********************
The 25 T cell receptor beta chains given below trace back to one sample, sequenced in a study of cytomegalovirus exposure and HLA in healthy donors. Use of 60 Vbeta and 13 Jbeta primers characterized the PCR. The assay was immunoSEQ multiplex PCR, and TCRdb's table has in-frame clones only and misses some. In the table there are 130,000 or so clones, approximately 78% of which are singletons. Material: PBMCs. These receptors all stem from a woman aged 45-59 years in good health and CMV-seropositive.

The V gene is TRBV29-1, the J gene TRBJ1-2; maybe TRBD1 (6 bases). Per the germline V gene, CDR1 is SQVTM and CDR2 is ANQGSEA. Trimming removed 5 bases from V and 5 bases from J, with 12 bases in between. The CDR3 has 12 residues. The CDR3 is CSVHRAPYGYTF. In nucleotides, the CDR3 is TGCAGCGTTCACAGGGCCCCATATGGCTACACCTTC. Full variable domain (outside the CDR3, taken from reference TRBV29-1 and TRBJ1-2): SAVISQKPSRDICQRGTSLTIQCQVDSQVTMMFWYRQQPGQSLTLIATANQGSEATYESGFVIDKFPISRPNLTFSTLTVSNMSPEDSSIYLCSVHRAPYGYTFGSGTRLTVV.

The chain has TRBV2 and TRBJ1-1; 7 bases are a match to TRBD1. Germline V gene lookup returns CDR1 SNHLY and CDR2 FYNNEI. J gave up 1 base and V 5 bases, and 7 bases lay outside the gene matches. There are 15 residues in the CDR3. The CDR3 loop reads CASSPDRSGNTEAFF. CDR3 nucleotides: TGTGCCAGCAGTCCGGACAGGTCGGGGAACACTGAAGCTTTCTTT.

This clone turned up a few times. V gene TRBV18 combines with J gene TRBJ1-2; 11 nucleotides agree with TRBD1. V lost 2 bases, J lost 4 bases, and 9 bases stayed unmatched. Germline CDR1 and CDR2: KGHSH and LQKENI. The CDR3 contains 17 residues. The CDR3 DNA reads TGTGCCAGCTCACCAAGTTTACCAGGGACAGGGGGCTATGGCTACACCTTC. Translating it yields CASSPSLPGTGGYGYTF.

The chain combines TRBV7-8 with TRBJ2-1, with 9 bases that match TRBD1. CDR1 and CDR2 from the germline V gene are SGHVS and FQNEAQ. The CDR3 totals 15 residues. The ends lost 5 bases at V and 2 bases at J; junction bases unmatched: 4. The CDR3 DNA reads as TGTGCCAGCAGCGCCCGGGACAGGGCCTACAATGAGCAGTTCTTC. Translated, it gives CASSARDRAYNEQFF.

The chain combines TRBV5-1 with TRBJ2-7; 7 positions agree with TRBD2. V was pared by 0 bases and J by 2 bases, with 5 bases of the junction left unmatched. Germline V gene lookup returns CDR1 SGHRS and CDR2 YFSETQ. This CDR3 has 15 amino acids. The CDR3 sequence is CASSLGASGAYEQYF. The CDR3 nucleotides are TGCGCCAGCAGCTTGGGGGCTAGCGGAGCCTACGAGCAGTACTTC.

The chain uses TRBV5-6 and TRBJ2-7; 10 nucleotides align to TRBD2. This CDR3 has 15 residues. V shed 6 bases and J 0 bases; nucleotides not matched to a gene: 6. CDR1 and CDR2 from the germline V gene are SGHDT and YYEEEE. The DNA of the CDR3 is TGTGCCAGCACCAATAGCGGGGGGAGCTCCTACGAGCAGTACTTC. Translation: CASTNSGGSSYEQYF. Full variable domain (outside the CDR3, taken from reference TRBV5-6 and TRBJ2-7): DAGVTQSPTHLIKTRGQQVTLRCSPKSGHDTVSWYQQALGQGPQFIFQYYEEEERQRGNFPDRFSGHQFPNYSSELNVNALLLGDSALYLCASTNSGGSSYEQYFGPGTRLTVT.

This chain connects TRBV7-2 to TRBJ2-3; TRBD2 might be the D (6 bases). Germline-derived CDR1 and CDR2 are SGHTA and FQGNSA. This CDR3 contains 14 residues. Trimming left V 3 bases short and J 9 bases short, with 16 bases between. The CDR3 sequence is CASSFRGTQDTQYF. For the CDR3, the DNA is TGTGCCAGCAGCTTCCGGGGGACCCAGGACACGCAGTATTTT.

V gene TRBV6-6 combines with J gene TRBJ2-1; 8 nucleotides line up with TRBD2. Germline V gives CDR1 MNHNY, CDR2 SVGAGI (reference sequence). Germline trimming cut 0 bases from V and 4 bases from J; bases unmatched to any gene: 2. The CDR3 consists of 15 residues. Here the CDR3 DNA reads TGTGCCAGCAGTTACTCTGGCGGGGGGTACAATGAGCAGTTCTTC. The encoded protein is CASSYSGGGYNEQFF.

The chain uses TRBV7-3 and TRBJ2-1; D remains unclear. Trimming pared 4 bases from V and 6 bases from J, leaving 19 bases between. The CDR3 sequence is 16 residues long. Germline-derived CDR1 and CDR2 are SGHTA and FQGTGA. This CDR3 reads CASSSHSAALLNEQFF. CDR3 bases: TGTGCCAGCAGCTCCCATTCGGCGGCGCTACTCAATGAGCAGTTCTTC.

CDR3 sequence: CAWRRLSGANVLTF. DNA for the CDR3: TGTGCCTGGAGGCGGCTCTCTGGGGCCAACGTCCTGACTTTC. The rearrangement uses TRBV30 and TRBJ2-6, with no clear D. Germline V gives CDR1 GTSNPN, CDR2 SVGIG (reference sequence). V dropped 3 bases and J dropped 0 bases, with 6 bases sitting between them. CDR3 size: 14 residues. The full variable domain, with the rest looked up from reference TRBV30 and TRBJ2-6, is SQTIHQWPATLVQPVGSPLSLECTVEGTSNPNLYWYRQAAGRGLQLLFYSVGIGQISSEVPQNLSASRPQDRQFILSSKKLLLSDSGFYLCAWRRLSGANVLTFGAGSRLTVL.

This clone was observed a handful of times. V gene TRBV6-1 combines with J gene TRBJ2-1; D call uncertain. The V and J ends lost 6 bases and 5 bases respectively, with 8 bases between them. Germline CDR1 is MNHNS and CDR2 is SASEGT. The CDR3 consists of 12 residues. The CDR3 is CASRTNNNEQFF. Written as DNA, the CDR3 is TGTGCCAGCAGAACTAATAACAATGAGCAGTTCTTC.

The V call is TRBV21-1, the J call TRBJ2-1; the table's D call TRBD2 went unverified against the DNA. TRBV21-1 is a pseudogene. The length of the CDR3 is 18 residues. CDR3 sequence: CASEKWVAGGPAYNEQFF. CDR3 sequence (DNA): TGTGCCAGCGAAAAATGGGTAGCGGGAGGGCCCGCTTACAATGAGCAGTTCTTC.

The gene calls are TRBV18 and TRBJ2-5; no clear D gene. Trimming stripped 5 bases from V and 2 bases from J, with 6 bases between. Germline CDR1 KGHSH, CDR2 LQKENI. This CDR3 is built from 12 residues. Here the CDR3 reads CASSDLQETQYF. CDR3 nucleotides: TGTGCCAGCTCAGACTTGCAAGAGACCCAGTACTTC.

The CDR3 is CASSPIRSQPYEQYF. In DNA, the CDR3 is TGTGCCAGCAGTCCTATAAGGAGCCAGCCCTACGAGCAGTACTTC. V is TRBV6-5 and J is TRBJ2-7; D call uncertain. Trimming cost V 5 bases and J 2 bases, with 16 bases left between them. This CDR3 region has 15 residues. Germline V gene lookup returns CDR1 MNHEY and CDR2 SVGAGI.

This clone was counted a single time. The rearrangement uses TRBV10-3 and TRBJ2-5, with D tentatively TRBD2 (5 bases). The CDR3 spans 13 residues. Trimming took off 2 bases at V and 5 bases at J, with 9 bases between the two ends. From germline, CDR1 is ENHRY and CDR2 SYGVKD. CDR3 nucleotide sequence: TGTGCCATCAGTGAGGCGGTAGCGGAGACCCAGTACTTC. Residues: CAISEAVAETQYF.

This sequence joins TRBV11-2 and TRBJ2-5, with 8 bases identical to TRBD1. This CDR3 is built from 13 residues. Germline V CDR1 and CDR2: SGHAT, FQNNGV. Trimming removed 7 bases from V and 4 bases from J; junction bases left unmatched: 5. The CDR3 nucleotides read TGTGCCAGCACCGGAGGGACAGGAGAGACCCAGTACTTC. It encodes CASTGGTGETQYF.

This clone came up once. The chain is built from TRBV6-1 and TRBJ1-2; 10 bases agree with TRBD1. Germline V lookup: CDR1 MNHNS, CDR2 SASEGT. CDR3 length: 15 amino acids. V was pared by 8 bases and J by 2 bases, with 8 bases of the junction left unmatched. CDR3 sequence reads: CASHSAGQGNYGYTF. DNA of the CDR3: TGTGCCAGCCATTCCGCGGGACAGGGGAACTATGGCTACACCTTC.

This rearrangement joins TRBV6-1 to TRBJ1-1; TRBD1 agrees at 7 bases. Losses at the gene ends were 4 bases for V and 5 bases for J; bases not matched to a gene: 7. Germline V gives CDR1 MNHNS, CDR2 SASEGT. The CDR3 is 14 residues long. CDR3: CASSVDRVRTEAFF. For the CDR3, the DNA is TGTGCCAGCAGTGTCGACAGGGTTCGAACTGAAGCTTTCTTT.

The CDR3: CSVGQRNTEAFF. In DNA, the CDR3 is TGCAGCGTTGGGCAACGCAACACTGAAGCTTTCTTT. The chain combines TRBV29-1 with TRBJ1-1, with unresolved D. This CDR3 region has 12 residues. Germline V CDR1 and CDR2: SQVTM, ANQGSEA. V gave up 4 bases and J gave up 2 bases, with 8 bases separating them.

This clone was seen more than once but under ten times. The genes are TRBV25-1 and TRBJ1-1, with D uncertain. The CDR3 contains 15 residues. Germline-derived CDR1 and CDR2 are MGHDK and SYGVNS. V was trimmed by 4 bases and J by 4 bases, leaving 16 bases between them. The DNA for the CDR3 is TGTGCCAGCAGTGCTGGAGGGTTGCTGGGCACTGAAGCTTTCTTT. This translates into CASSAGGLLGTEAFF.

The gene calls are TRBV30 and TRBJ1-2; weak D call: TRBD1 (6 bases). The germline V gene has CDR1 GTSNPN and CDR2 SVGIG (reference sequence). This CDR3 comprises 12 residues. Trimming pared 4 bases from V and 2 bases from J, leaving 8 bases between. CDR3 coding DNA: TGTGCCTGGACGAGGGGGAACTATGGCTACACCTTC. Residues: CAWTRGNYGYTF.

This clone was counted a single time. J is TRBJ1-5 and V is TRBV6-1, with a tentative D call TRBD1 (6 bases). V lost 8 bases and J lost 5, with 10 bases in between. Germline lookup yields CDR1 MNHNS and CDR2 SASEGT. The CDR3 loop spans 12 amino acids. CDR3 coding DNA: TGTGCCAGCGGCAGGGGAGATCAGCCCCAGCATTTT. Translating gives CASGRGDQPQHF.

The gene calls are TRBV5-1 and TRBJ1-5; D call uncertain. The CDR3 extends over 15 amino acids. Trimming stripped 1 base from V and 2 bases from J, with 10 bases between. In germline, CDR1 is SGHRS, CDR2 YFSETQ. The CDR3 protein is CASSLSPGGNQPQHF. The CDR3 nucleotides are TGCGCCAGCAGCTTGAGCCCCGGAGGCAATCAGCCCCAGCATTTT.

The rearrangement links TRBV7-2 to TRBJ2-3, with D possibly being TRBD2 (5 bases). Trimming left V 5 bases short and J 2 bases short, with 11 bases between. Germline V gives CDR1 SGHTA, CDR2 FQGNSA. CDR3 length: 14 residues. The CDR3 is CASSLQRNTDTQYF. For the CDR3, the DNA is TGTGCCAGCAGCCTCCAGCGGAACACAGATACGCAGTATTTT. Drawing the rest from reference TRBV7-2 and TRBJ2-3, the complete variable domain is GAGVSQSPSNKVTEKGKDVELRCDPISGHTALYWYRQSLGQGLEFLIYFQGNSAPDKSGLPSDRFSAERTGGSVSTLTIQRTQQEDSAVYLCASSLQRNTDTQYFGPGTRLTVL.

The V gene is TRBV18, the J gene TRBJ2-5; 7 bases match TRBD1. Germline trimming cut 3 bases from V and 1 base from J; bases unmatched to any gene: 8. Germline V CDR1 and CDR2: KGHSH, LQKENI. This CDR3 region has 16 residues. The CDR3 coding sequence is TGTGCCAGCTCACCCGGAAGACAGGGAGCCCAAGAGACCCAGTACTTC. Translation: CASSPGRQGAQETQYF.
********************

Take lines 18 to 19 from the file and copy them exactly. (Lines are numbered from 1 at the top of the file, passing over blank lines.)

This clone came up once. The chain is built from TRBV6-1 and TRBJ1-2; 10 bases agree with TRBD1. Germline V lookup: CDR1 MNHNS, CDR2 SASEGT. CDR3 length: 15 amino acids. V was pared by 8 bases and J by 2 bases, with 8 bases of the junction left unmatched. CDR3 sequence reads: CASHSAGQGNYGYTF. DNA of the CDR3: TGTGCCAGCCATTCCGCGGGACAGGGGAACTATGGCTACACCTTC.

This rearrangement joins TRBV6-1 to TRBJ1-1; TRBD1 agrees at 7 bases. Losses at the gene ends were 4 bases for V and 5 bases for J; bases not matched to a gene: 7. Germline V gives CDR1 MNHNS, CDR2 SASEGT. The CDR3 is 14 residues long. CDR3: CASSVDRVRTEAFF. For the CDR3, the DNA is TGTGCCAGCAGTGTCGACAGGGTTCGAACTGAAGCTTTCTTT.